The Civil March for Aleppo is a civil movement that goes all the way through Europe, along the refugee trail, heading for Syria. It is a solidarity initiative that at the same time encourages the participants to become active for refugees, for peace and for civil society in Syria.

Since the beginning of february the civil march has been in Austria and already passed through Lower Austria on foot. On the 7th of February the marchers arrived in Vienna. More than 1500 people already took part on the route from Berlin to Vienna.

Interview with Anna Alboth, initiator of the march:

How are you after these 45 days?

I am happy that we managed those 45 days. When we started I was afraid that the people would be fed up after some time and that the team would fall apart. There were so many challenges and we didn’t know how many more problems were going to come. If we had known before maybe we wouldn’t have started the march. There are logistical problems like the weather. During the march some people became sick. There was also much criticism by people who were against the march and tried to boycott  it.

Different information was spread, for example that I paid the people to march with us. That is very painful for me. Physically I have a lot of power and I believe that this march makes a lot of sense. However when you arrive in the evening tired from walking and then start your computer and you are confronted with this “online war”…I often cried.

Physically I am okay, and mentally…. Each one of us had their moments of exhaustion. But I feel deeply connected with the people.

Every two or three days we meet Syrian people, there is a lot of communication and exchange between the marchers, the Syrians and other people who we meet. What I wouldn’t have expected is that the people who participated in the march would go home and start projects there. Deep inside I feel that this march makes a lot of sense and that it is good what we do. But I did not expect these rapid effects.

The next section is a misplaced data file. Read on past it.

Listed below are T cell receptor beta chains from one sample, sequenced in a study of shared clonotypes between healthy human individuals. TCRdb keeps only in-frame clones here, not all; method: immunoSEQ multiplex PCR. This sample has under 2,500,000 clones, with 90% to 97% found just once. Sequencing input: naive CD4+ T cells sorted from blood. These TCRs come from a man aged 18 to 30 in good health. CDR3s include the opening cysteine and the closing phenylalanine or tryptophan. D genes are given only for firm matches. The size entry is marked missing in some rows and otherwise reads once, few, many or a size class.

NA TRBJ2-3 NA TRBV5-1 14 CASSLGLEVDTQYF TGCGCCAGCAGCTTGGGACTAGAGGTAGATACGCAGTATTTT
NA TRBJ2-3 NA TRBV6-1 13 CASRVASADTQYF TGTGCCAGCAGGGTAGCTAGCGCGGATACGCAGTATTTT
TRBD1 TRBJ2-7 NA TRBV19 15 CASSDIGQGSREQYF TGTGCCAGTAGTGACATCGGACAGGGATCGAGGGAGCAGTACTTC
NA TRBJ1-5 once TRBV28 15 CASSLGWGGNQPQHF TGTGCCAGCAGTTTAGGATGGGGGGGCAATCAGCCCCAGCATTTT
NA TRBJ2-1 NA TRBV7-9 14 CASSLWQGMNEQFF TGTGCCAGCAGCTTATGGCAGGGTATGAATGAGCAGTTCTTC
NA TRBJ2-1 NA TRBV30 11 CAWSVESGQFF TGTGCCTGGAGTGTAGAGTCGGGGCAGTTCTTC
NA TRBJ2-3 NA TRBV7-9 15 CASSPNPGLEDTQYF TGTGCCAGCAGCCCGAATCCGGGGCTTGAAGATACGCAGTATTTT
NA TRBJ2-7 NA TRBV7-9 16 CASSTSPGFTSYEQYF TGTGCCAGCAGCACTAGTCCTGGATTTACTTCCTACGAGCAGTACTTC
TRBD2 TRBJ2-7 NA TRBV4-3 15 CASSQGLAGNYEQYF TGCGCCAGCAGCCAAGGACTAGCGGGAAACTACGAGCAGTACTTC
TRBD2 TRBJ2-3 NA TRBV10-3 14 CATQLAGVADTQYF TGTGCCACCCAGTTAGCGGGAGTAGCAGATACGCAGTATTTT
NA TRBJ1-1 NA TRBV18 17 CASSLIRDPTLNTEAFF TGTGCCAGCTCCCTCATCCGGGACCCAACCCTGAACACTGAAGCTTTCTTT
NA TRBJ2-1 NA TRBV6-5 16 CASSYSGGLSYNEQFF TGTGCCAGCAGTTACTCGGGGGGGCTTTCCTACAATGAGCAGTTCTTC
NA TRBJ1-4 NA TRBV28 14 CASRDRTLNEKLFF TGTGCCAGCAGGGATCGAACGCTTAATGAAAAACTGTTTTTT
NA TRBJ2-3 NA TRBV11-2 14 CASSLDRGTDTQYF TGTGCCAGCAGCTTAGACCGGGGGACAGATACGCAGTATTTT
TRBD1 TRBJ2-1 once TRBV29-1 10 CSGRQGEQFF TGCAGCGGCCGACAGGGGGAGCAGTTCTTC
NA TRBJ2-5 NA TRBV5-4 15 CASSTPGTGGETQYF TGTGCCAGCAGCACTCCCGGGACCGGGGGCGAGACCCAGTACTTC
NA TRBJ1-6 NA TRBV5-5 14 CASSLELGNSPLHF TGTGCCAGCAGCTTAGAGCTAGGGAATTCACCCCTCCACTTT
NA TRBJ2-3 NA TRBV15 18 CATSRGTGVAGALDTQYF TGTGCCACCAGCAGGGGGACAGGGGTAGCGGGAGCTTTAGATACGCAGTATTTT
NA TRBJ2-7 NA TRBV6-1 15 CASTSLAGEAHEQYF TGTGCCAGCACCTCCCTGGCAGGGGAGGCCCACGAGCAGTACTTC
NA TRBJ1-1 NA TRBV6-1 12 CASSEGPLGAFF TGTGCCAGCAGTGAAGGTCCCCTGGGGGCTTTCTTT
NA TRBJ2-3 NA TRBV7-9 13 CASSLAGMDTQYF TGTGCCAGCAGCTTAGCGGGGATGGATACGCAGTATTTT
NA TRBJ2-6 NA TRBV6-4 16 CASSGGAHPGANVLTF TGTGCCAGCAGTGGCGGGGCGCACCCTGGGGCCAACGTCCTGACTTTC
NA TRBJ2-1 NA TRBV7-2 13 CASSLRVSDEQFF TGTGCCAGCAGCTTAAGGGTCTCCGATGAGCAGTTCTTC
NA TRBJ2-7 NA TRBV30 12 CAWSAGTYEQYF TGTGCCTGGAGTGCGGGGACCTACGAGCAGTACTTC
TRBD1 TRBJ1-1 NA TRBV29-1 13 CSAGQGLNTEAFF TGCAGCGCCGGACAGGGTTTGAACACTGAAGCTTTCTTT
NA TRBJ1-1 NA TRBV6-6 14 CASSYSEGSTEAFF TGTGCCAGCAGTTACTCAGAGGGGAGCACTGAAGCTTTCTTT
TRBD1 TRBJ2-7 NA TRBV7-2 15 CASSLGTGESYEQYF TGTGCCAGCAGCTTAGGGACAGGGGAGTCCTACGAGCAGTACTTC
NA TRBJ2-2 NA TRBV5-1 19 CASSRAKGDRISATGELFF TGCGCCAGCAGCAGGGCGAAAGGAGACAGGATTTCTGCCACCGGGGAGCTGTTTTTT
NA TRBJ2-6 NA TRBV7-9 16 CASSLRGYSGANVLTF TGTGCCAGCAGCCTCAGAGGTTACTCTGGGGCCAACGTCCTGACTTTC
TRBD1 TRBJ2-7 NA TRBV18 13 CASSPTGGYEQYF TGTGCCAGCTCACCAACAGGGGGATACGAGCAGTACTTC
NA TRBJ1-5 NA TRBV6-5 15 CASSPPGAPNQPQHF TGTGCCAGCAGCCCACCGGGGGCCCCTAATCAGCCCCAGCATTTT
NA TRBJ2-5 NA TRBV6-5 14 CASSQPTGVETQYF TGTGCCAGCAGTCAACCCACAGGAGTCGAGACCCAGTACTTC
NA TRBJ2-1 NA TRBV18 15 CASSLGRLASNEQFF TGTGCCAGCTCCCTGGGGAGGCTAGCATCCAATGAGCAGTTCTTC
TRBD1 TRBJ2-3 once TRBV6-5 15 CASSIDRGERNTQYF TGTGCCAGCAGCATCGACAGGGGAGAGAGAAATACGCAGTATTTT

What will happen when you reach the Syrian border?

For the moment it is impossible to pass the Syrian border. If we arrive at the border tomorrow it would be impossible to enter Syria. And this is exactly the problem. It should be possible for people to enter Syria. And it should also be possible to reach the cities. The situation has changed since we started to plan the march. Many people asked us if we knew that the situation in Aleppo has changed. I said, yes, I am in contact with people. But I think after all these years of war it is important and we cannot just forget it. That’s why the name of the march is “Civil March for Aleppo” and not “Civil March to Aleppo”.

And even when there is peace, happiness and democracy and everything that we wish for, there is still a lot to do. Like after every war for many years. And I wish that the eyes of the world would be directed there and that people don’t forget. And of course, in my most beautiful imagination, we will arrive and we will risk nobody’s life to come to Syria. And maybe I will hug everybody who I meet there.

Which other experiences do you want to share with us?

We started the march with about 500 people. Ten people have done the march the whole way since its start. There is a permanent fluctuation of participants. Until now 1500 people have joined. Sometimes we are 20, and sometimes 200. Some people walk for one day, some for one week. It is amazing that there is a rotation and also very diverse because the group mixes anew every day. There is no chance for a group dynamic to develop. In general for the project this is difficult.

We need a balance between serious things, e.g. events, discussions in the evening or we watch a movie and discuss afterwards. We want to educate ourselves. But then we also need some fun because we are nonstop together with a group of people. We sleep at the same place, we go 30 km, sometimes the temperature is at -16°C. The people need some rest, otherwise they become crazy.

I have no experience to organise something. Therefore we have made a lot of mistakes. I have the feeling that the Civil March is a long process of learning, an apprenticeship in politics, expression and how to discuss without fighting. And all the logisitical issues, how to organise a breakfast and how to cook for 200 people. I did not know that but now I know.

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